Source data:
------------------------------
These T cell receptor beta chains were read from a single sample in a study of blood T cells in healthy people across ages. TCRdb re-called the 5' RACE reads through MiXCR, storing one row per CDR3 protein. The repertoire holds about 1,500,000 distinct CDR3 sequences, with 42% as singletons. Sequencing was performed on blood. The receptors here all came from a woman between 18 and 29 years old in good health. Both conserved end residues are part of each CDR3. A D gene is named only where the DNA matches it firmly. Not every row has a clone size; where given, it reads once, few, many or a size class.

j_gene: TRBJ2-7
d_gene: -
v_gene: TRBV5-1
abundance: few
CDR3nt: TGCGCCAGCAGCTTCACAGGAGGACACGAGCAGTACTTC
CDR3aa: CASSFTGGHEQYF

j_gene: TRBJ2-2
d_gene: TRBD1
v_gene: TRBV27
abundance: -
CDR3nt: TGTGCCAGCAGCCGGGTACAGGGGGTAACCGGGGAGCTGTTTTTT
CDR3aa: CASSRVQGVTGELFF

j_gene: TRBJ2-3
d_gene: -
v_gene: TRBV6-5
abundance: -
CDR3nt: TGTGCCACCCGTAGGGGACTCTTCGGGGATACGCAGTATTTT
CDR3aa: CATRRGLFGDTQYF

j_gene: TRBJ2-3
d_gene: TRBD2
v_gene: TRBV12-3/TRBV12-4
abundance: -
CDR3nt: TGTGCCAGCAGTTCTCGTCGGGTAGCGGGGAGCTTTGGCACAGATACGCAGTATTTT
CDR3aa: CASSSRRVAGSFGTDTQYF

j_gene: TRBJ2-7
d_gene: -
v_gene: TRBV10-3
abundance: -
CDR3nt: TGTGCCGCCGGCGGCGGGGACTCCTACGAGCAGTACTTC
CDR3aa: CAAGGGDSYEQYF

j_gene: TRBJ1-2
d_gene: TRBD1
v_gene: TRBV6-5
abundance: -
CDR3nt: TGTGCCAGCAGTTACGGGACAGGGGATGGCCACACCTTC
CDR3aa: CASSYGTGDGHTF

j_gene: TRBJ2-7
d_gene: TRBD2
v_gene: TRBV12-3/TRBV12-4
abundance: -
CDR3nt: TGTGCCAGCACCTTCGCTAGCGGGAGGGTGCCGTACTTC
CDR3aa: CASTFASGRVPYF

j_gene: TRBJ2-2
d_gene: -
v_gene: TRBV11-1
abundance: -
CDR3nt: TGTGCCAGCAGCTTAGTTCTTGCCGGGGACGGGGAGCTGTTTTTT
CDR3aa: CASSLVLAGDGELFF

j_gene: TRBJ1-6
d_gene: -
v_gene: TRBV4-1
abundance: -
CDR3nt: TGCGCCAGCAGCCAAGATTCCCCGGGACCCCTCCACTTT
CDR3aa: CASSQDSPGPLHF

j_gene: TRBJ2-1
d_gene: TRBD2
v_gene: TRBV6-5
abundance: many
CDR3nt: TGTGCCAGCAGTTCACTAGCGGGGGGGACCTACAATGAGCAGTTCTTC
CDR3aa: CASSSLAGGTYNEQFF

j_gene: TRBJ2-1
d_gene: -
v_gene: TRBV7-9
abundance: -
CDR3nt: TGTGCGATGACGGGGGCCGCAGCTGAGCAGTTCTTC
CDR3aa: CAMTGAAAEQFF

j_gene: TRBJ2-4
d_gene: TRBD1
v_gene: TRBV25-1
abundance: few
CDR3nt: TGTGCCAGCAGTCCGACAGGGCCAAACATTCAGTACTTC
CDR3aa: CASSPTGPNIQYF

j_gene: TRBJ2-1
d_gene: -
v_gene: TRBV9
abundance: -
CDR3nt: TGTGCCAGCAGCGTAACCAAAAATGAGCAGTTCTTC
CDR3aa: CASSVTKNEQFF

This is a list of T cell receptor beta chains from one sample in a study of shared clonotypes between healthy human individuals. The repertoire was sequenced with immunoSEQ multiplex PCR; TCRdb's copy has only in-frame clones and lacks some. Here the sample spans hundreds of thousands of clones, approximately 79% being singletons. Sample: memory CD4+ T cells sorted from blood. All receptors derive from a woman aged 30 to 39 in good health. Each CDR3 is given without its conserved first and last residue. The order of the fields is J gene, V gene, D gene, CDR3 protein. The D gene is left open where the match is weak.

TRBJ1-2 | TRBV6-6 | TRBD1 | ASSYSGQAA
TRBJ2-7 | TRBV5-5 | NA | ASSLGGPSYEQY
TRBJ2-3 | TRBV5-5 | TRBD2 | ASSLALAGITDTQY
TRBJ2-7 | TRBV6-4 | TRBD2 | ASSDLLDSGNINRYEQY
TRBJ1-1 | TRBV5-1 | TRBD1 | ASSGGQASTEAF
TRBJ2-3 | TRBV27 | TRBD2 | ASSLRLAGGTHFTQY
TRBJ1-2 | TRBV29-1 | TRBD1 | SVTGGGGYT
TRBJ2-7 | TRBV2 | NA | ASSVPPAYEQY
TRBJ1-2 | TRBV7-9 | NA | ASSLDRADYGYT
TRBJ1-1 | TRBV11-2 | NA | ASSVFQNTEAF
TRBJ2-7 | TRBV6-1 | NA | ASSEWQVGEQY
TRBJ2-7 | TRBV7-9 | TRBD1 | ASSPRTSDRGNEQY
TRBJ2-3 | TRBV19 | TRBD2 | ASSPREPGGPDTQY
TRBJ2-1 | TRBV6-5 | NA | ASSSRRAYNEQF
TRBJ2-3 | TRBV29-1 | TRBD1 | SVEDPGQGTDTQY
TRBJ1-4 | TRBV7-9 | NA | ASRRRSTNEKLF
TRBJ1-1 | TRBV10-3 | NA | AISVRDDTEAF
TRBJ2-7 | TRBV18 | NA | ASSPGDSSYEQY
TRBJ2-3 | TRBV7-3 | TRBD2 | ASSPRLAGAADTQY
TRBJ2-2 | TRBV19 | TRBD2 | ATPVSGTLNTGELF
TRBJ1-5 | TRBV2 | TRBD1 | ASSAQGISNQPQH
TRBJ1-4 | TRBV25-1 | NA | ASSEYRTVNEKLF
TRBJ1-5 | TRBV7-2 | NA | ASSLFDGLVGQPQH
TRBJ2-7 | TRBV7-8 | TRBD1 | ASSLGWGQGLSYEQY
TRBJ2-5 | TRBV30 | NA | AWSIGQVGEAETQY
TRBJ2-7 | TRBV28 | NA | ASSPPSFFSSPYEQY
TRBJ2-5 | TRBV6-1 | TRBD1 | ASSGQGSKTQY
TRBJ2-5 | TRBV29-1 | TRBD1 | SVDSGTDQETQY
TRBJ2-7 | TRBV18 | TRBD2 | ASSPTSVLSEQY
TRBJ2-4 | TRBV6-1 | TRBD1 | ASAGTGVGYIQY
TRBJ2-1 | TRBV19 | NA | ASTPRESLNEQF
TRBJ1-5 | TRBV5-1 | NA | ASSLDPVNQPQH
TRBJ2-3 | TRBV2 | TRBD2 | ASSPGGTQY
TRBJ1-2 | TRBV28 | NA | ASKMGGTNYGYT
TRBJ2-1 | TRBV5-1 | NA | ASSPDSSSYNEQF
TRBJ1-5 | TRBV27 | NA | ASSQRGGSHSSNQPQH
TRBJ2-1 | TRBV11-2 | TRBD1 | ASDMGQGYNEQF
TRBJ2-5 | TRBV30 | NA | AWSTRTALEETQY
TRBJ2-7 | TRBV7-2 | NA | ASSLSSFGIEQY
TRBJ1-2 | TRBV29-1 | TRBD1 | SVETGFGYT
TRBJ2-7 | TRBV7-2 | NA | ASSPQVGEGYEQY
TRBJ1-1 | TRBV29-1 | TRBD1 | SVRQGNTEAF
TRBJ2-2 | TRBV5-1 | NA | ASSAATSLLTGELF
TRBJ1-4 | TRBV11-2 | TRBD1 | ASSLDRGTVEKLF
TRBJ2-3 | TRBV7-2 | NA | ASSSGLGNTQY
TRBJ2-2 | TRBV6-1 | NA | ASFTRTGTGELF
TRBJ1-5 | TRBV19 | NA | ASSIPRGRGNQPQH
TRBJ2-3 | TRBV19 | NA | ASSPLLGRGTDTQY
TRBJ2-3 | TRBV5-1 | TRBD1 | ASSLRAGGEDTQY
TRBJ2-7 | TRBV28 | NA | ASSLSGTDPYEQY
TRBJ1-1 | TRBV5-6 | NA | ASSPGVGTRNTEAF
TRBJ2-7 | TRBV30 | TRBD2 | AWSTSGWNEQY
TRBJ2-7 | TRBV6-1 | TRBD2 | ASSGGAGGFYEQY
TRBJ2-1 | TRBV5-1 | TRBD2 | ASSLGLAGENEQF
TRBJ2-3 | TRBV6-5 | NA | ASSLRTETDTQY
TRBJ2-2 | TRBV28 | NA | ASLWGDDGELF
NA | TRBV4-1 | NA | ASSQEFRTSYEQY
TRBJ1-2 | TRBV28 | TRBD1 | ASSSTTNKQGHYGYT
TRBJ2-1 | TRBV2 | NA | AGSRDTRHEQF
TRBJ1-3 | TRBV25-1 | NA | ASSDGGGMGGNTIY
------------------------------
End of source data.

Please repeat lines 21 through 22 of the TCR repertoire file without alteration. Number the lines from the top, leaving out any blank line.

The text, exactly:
d_gene: TRBD2
v_gene: TRBV12-3/TRBV12-4